Air Force identifies nickel-free material for F-35 aircraft systems
/ Published November 26, 2014
WRIGHT-PATTERSON AIR FORCE BASE, Ohio (AFNS) -- Nickel-based materials are used in several components of today’s fighter aircraft; however, working with these materials can be dangerous for installers and requires special handling procedures.
Through a Small Business Innovation Research (SBIR) contract with the Air Force, Triton Systems, Inc., located in Massachusetts, developed a nickel-free material technology that is positioned for transition to several F-35 Joint Strike Fighter applications. Transition of this technology is anticipated to save $550 million across the aircraft’s lifecycle.
“Identifying environmentally benign and more affordable alternatives to nickel will provide significant benefits across the Air Force,” said Maj. George Woodworth, an Air Force Research Laboratory researcher. “Implementation of Triton’s non-nickel-based material system will significantly reduce sustainment costs and eliminate the risk of exposure for factory workers, military maintainers and depot workers.”
The nickel-free conductive filler material was developed in close collaboration with F-35 equipment manufacturers. Triton has used its manufacturing process and pilot manufacturing scale equipment to demonstrate several relevant product forms. It has also demonstrated fully formulated resin systems that meet the specific technical requirements for the F-35 program.
According to Woodworth, the initial success Triton achieved under the SBIR program led to additional funding through the Rapid Innovation Fund (RIF) program. The RIF award enabled Triton to mature the technology to a level appropriate for qualification and transition into aircraft.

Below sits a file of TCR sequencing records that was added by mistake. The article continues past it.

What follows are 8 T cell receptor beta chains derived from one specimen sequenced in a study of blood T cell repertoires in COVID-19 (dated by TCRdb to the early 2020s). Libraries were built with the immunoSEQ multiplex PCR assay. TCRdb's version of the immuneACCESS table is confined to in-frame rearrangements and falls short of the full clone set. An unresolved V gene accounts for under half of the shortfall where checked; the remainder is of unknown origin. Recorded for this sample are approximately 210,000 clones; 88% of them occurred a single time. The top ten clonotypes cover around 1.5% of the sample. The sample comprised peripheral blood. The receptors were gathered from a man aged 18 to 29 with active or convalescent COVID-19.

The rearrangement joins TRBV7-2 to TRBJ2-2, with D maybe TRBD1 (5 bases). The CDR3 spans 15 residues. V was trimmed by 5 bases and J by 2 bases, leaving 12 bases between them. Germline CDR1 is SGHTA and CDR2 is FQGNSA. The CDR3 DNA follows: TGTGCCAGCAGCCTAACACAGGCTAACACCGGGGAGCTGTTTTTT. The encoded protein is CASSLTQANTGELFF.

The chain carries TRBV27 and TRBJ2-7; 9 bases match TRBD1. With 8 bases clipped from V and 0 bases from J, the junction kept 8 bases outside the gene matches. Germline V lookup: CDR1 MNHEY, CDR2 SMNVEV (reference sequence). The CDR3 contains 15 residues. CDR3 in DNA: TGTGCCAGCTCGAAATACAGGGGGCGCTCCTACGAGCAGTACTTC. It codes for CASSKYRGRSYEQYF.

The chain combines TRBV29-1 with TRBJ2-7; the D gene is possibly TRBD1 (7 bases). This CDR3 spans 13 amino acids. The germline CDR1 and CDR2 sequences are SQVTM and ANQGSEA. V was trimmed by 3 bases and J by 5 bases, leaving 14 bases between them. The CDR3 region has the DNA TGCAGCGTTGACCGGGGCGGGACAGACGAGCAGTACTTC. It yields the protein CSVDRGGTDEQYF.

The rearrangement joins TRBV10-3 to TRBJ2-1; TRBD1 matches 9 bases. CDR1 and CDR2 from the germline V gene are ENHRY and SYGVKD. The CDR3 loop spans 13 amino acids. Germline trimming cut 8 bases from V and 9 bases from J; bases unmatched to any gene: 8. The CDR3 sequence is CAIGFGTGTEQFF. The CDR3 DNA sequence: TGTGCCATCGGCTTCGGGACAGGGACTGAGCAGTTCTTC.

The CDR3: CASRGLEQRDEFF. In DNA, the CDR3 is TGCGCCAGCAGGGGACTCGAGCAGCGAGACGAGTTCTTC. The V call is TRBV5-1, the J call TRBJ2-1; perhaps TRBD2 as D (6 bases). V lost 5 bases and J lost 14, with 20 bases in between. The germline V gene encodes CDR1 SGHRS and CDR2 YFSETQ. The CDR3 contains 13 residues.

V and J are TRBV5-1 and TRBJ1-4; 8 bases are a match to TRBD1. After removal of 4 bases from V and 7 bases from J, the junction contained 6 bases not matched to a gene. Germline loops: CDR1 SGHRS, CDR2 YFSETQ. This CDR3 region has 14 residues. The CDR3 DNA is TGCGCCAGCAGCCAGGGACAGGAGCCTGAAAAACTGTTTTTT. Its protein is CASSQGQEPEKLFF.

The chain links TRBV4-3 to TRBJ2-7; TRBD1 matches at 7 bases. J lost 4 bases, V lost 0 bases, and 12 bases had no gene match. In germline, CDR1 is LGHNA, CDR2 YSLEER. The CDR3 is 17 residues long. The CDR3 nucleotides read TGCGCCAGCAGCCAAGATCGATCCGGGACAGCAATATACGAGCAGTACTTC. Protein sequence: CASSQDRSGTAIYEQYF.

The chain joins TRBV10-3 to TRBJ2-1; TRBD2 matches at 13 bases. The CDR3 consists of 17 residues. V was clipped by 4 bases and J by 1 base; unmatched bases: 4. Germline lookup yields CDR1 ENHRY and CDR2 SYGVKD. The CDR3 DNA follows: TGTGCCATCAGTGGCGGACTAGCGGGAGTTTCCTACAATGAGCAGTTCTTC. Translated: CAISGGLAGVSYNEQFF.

The Air Force SBIR and Small Business Technology Transfer (STTR) programs are mission-oriented programs that integrate the needs and requirements of the Air Force through research and development topics that have military and commercial potential. The SBIR program was established by Congress in 1982 to fund research and development (R&D) through small businesses of 500 or fewer employees. The STTR program was established in 1992 to fund cooperative R&D projects with small businesses and non-profit U.S. research institutions, such as universities.
The Air Force SBIR and STTR programs provide more than $300 million in funding for research and development activities by small businesses annually. With this budget, the Air Force funds research from the early stages of concept development until it transitions to military or commercial use.
(Courtesy of the 88th Air Base Wing Office of Public Affairs)